Facebook and Instagram announced a ban on posts that involve “support and representation of white nationalism and separatism.”
The social networking giant announced the ban on Wednesday and will begin enforcing it next week.
“It’s clear that these concepts are deeply linked to organised hate groups and have no place on our services,” a post by Facebook, which owns Instagram, said. “Our policies have long prohibited hateful treatment of people based on characteristics such as race, ethnicity or religion — and that has always included white supremacy.”
The announcement was backed by British Home Secretary Said Javid, who wrote on Twitter: “Encouraging to see social media companies taking action to tackle extremism online – but this content really shouldn’t have been available in the first place. We will be introducing new laws to ensure tech companies do more”.
Facebook did not at first extend that ban to white nationalism out of concern that it could also end up censoring movements like Basque separatism or pride in the United States. But conversations with experts convinced the company that “white nationalism and separatism cannot be meaningfully separated from white supremacy and organised hate groups.”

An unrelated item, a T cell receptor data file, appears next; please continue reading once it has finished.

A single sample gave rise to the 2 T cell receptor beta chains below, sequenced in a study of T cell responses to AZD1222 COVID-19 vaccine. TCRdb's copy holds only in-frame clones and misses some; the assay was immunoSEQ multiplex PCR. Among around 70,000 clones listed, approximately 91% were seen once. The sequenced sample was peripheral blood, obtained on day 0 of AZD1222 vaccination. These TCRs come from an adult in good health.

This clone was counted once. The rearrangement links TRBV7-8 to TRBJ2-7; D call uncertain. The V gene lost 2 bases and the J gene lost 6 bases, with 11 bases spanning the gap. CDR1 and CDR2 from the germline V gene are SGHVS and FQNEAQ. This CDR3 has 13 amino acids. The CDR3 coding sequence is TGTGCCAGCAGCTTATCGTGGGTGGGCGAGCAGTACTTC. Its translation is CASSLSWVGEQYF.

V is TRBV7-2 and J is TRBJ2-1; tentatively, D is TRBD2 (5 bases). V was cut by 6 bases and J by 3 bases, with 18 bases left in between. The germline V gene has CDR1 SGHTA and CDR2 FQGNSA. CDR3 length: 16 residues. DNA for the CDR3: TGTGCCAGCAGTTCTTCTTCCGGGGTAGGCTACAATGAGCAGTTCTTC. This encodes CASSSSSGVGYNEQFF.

“Going forward, while people will still be able to demonstrate pride in their ethnic heritage, we will not tolerate praise or support for white nationalism and separatism,” the post added.
Facebook also announced that it would begin connecting people who search for hateful terms to resources that help people leave hate groups.
Last year, Facebook CEO Mark Zuckerberg sparked backlash when he said the site would not remove posts denying the Holocaust.
Encouraging to see social media companies taking action to tackle extremism online – but this content really shouldn’t have been available in the first place. We will be introducing new laws to ensure tech companies do more https://t.co/gu2xTjstTK
— Sajid Javid (@sajidjavid) March 28, 2019